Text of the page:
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The Big Question American Horror Story Fans Have About Tate

In the first season of "American Horror Story," "Murder House," audiences received an unnerving introduction to a horror technique for which the series is by now well-known for its unabashed use: the reveal. After developing both sympathy for Evan Peters' depressed teen Tate and an affinity for the blossoming relationship between the angsty adolescent and his equally angsty counterpart, Taissa Farmiga's Violet Harmon, fans were hit with a rude awakening in episode 6, titled "Piggy, Piggy." The episode opens with a flashback to 1994, and in what is still considered one of the most disturbing scenes in all of "AHS" history, audiences witness a group of high schoolers cowering in fear of a school shooter ultimately revealed to be none other than the formerly endearing Tate Langdon himself. 

The scene is both visceral and stomach-turning, not least of all because school shootings —as an unnecessarily common occurrence in The United States (via EFSGV) — need little dramatization to be gut-wrenchingly horrifying. Following the all-too-real revelation of Tate's backstory, fans were forced to come to terms with their attraction to what had previously seemed both a justifiable and harmless, if juvenile, "bad-boy" persona. 

In a single scene, Tate went from being a misunderstood Romeo to a mass murderer, and his unforgivable acts didn't stop there. Audiences also learned that Tate murdered the home's previous owners, and — even after he'd kindled what appeared to be a genuine love for Violet — raped and impregnated his girlfriend's mother while dressed up as The Rubber Man. And yet, though his list of prior "bad acts" suggest Tate is a wholly irredeemable monster of a human being, a scene in Season 8, "Apocalypse," still has fans questioning whether or not Tate is fully responsible for his heinous crimes. 

Was Tate evil, or did the Murder House make him that way?

Recently, on the "AHS" subreddit, user Strange-Slice2581 asked fans a question many have been asking themselves since Season 1: "Was Tate bad to begin with or did the house change him?" 

Nearly 60% of the 461 voters felt Peters' character was simply "born bad," but a formidable 185 voters felt the house itself was to blame for his turn to the dark side. The latter faction can presumably be chalked-up to a scene in "Apocalypse," wherein — upon returning to The Murder House to gather information on Michael Langdon's upbringing — Madison Montgomery (Emma Roberts) explains to a still forlorn Violet that Tate "wasn't the real evil" in the home, and that "the house used him as a vessel to create something way, way worse." Montgomery suggests that "any evil inside Tate left with Michael." For those fans who didn't see Season 8, but are still willing to give the rapist and murderer the benefit of the doubt, there's also the fact that in Season 1 alone, the house appears to cast a trance over both Ben (Dylan McDermott) and the father of new family who moves in at the end. Finally, there's the fact that it's sometimes just extremely hard for people to let go of their love for a favorite character.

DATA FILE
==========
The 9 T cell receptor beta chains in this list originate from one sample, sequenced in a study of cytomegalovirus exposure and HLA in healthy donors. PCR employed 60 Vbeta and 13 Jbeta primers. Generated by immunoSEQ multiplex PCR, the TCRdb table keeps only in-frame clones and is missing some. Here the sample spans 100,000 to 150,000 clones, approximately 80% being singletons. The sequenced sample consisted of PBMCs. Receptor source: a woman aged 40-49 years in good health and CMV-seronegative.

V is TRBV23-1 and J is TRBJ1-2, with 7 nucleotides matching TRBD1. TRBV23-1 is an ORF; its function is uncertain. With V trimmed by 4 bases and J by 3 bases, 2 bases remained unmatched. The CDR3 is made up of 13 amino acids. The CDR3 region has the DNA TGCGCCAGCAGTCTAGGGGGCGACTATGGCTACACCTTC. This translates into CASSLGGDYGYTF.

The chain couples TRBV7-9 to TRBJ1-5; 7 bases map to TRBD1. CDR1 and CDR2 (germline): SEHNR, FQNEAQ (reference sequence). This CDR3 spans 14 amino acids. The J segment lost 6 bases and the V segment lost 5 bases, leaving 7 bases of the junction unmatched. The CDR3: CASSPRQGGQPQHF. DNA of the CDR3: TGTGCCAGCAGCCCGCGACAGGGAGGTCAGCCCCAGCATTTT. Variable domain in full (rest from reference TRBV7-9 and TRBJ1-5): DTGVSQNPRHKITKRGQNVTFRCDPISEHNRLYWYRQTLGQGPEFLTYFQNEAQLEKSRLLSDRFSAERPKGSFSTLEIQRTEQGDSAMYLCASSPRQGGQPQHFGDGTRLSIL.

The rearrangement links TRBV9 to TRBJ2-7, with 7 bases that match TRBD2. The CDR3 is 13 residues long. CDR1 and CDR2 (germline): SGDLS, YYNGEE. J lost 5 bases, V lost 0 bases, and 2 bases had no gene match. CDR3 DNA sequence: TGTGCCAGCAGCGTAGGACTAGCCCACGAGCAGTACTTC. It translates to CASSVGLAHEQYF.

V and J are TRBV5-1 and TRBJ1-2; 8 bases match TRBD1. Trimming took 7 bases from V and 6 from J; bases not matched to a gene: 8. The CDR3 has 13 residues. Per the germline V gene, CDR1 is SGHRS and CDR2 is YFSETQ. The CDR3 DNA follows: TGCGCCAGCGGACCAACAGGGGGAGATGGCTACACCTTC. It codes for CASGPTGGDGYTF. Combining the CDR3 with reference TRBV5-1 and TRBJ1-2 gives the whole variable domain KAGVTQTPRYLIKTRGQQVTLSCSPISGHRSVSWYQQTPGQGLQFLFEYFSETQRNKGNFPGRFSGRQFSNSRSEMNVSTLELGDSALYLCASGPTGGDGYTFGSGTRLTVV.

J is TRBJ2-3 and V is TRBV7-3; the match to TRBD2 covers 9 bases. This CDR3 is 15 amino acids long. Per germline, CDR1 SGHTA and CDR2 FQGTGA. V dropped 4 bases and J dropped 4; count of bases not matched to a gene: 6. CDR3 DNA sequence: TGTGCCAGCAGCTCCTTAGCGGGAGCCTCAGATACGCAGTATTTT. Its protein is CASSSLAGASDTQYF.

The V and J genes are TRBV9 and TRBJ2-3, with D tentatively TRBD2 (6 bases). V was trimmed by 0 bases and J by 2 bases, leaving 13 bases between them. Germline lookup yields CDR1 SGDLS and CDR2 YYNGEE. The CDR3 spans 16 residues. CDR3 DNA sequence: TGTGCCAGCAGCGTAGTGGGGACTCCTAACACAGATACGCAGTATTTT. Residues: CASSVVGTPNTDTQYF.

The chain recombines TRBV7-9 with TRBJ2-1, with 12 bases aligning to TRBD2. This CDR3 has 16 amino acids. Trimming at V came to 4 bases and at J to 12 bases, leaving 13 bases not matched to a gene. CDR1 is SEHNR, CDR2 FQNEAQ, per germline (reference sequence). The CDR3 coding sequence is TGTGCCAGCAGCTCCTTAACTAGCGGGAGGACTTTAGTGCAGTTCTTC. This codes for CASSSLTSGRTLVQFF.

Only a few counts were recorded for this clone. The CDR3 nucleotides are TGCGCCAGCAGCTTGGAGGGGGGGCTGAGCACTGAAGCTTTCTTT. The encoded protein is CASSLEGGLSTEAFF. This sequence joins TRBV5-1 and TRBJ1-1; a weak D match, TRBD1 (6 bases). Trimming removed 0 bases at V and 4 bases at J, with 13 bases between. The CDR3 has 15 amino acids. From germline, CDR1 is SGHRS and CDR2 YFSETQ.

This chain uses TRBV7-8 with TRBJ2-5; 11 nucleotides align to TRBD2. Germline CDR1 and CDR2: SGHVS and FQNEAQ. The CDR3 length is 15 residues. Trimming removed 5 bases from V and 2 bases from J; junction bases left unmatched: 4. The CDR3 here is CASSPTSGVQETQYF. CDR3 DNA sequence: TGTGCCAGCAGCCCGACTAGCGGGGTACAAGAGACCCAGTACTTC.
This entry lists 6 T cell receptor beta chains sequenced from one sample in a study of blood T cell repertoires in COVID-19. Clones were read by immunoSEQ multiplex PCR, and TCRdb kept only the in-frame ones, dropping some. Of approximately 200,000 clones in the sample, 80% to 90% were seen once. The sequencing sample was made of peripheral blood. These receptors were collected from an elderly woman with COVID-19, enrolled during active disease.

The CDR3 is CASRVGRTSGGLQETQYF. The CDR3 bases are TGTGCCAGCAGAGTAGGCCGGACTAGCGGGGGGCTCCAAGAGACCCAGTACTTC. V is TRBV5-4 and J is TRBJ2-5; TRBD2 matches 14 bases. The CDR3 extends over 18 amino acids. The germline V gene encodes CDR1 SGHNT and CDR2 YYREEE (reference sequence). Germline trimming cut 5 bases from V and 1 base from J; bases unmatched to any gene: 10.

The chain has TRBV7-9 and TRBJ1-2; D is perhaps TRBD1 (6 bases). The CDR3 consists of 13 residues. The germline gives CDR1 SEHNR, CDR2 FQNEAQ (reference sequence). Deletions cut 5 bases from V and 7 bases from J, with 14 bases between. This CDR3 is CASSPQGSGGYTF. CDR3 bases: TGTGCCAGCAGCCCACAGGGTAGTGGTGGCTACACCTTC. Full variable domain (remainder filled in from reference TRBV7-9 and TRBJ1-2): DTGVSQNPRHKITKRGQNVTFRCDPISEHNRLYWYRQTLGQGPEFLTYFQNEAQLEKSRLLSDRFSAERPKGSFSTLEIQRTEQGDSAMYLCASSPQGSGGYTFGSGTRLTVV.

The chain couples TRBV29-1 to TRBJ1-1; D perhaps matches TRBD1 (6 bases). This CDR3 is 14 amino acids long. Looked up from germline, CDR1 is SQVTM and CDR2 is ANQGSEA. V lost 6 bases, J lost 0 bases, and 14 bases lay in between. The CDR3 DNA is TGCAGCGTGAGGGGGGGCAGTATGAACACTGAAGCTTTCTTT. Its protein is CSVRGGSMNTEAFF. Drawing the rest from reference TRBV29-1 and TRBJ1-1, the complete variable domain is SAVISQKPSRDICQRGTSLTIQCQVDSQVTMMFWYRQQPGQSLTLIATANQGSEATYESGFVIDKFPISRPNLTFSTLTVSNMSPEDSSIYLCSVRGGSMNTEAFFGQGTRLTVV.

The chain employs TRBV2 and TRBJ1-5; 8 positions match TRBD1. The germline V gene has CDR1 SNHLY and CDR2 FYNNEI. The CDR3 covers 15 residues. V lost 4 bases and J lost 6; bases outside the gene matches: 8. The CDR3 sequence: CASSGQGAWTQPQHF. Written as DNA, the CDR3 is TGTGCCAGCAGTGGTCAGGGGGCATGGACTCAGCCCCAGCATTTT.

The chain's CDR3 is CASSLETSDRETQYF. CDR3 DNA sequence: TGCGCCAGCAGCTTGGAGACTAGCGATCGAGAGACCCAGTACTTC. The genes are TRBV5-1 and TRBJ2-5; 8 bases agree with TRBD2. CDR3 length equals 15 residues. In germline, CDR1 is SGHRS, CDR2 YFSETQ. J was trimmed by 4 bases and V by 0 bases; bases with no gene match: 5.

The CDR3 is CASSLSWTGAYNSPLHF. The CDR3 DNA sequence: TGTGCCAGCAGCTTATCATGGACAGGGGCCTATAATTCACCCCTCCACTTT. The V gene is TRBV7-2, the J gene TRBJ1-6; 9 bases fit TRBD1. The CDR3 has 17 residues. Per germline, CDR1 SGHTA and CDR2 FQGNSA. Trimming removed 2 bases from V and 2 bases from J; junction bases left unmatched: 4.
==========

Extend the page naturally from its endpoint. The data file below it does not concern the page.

Madison's seemingly credible theory notwithstanding, as user BrianTheReckless pointed out, "(Tate) definitely had the capacity for murder already. After all there were several others who lived in the house and never did anything to hurt anyone." It's a valid point, and one echoed by other fans in the thread. "He was bad already," one user writes, "but the house amplified it." 

Others believe there's one more mitigating factor in Tate's narrative — his mother, Constance Langdon (Jessica Lange).  

What role does Constance's parenting play in Tate's behavior?

While Lange's frequently self-righteous and toxic Constance merits occasional bouts of sympathy from fans, she is all together too cruel and in denial of her own shortcomings to garner the same degree of pity or rationalization bestowed upon her son Tate. 

As user la_draya_fea put it in the same Reddit thread, "I think he was cursed to begin with because of Constance and who she is." Not only does Constance have her own disabled child murdered for the sake of convenience, she also repeatedly berates and abuses another of her children, Adelaide (Jamie Brewer), and manipulates Denis O'Hare's unwitting Larry into believing she loves him in an effort to reclaim what she feels is her house, with dire consequences. Moreover, there's her treatment of Travis Wanderley (Michael Graziadei), an ostensible inability to care about anyone's needs or emotions but her own, and the fact that — oh, right — she murdered her ex-husband as well as the victim of his sexual advances, Moira (Alexandra Breckenridge), whom she blames for his infidelity. Mother of the year she is not, but is she as responsible as the house's malignant forces for what Tate ultimately became? 

"I don't think anyone sharing half their genetic makeup with Constance Langdon is going to come out unscathed," wrote KelliCrackel in response to the O.P.'s poll. 

Although Constance's approach to parenting and Madison Montgomery's seeming absolution of Tate's crimes go a long way toward allowing some fans to feel better about their affinity for the character, it appears that, for now at least, most are still under the impression that the house can only work with what its given.